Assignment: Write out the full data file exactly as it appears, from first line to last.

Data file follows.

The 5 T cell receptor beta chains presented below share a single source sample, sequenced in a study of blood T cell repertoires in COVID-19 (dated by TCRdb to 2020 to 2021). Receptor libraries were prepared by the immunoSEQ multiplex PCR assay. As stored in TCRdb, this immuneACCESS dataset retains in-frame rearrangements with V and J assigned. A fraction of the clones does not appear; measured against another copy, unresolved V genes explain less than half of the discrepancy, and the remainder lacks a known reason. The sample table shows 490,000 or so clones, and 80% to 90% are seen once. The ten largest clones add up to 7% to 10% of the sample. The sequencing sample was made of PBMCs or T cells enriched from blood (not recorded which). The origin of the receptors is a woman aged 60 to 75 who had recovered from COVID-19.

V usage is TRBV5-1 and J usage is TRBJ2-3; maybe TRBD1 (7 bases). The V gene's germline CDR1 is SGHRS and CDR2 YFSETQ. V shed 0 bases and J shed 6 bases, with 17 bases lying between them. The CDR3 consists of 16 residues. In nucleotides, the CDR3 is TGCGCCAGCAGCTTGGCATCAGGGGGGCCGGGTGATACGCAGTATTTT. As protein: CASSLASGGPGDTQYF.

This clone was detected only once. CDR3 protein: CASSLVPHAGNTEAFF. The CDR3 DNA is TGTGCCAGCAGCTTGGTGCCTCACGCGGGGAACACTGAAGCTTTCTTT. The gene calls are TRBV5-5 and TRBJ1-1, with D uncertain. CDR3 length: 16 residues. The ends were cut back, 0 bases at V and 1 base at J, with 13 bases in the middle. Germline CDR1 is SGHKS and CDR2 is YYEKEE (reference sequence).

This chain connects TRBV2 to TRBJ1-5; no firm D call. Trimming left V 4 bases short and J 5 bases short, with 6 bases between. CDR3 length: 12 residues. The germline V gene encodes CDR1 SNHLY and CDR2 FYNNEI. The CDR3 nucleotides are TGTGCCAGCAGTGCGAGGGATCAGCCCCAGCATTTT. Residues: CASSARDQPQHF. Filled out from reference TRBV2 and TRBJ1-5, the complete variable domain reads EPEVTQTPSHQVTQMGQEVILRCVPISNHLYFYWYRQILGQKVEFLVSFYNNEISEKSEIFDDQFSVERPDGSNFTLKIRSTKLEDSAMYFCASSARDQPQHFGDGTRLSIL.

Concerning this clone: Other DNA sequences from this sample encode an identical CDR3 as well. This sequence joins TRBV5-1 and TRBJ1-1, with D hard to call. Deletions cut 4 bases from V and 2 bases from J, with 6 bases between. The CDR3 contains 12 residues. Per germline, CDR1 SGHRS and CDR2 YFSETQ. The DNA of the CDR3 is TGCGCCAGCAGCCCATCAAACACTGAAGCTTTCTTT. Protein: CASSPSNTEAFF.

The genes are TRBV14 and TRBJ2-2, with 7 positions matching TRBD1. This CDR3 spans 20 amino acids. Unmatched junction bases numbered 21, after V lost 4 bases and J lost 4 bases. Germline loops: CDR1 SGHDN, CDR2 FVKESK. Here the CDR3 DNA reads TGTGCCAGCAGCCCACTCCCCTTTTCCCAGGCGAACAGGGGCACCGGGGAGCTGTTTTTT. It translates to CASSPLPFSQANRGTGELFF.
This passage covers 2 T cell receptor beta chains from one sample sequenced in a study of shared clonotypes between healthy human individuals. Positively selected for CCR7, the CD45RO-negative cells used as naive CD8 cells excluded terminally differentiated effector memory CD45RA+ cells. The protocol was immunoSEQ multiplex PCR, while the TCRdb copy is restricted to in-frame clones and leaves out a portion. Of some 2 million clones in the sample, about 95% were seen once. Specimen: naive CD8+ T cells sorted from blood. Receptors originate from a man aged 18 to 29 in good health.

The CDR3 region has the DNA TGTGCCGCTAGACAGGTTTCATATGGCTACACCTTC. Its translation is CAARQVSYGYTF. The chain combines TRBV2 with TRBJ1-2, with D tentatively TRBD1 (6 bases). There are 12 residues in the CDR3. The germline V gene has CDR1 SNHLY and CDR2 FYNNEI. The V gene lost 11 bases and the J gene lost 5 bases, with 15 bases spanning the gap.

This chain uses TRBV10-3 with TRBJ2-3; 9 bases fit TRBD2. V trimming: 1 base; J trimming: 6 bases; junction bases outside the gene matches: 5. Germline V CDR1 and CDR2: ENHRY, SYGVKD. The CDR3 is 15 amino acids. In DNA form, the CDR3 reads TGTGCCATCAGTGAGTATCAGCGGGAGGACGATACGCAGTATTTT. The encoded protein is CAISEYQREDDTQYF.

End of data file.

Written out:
The 5 T cell receptor beta chains presented below share a single source sample, sequenced in a study of blood T cell repertoires in COVID-19 (dated by TCRdb to 2020 to 2021). Receptor libraries were prepared by the immunoSEQ multiplex PCR assay. As stored in TCRdb, this immuneACCESS dataset retains in-frame rearrangements with V and J assigned. A fraction of the clones does not appear; measured against another copy, unresolved V genes explain less than half of the discrepancy, and the remainder lacks a known reason. The sample table shows 490,000 or so clones, and 80% to 90% are seen once. The ten largest clones add up to 7% to 10% of the sample. The sequencing sample was made of PBMCs or T cells enriched from blood (not recorded which). The origin of the receptors is a woman aged 60 to 75 who had recovered from COVID-19.

V usage is TRBV5-1 and J usage is TRBJ2-3; maybe TRBD1 (7 bases). The V gene's germline CDR1 is SGHRS and CDR2 YFSETQ. V shed 0 bases and J shed 6 bases, with 17 bases lying between them. The CDR3 consists of 16 residues. In nucleotides, the CDR3 is TGCGCCAGCAGCTTGGCATCAGGGGGGCCGGGTGATACGCAGTATTTT. As protein: CASSLASGGPGDTQYF.

This clone was detected only once. CDR3 protein: CASSLVPHAGNTEAFF. The CDR3 DNA is TGTGCCAGCAGCTTGGTGCCTCACGCGGGGAACACTGAAGCTTTCTTT. The gene calls are TRBV5-5 and TRBJ1-1, with D uncertain. CDR3 length: 16 residues. The ends were cut back, 0 bases at V and 1 base at J, with 13 bases in the middle. Germline CDR1 is SGHKS and CDR2 is YYEKEE (reference sequence).

This chain connects TRBV2 to TRBJ1-5; no firm D call. Trimming left V 4 bases short and J 5 bases short, with 6 bases between. CDR3 length: 12 residues. The germline V gene encodes CDR1 SNHLY and CDR2 FYNNEI. The CDR3 nucleotides are TGTGCCAGCAGTGCGAGGGATCAGCCCCAGCATTTT. Residues: CASSARDQPQHF. Filled out from reference TRBV2 and TRBJ1-5, the complete variable domain reads EPEVTQTPSHQVTQMGQEVILRCVPISNHLYFYWYRQILGQKVEFLVSFYNNEISEKSEIFDDQFSVERPDGSNFTLKIRSTKLEDSAMYFCASSARDQPQHFGDGTRLSIL.

Concerning this clone: Other DNA sequences from this sample encode an identical CDR3 as well. This sequence joins TRBV5-1 and TRBJ1-1, with D hard to call. Deletions cut 4 bases from V and 2 bases from J, with 6 bases between. The CDR3 contains 12 residues. Per germline, CDR1 SGHRS and CDR2 YFSETQ. The DNA of the CDR3 is TGCGCCAGCAGCCCATCAAACACTGAAGCTTTCTTT. Protein: CASSPSNTEAFF.

The genes are TRBV14 and TRBJ2-2, with 7 positions matching TRBD1. This CDR3 spans 20 amino acids. Unmatched junction bases numbered 21, after V lost 4 bases and J lost 4 bases. Germline loops: CDR1 SGHDN, CDR2 FVKESK. Here the CDR3 DNA reads TGTGCCAGCAGCCCACTCCCCTTTTCCCAGGCGAACAGGGGCACCGGGGAGCTGTTTTTT. It translates to CASSPLPFSQANRGTGELFF.
This passage covers 2 T cell receptor beta chains from one sample sequenced in a study of shared clonotypes between healthy human individuals. Positively selected for CCR7, the CD45RO-negative cells used as naive CD8 cells excluded terminally differentiated effector memory CD45RA+ cells. The protocol was immunoSEQ multiplex PCR, while the TCRdb copy is restricted to in-frame clones and leaves out a portion. Of some 2 million clones in the sample, about 95% were seen once. Specimen: naive CD8+ T cells sorted from blood. Receptors originate from a man aged 18 to 29 in good health.

The CDR3 region has the DNA TGTGCCGCTAGACAGGTTTCATATGGCTACACCTTC. Its translation is CAARQVSYGYTF. The chain combines TRBV2 with TRBJ1-2, with D tentatively TRBD1 (6 bases). There are 12 residues in the CDR3. The germline V gene has CDR1 SNHLY and CDR2 FYNNEI. The V gene lost 11 bases and the J gene lost 5 bases, with 15 bases spanning the gap.

This chain uses TRBV10-3 with TRBJ2-3; 9 bases fit TRBD2. V trimming: 1 base; J trimming: 6 bases; junction bases outside the gene matches: 5. Germline V CDR1 and CDR2: ENHRY, SYGVKD. The CDR3 is 15 amino acids. In DNA form, the CDR3 reads TGTGCCATCAGTGAGTATCAGCGGGAGGACGATACGCAGTATTTT. The encoded protein is CAISEYQREDDTQYF.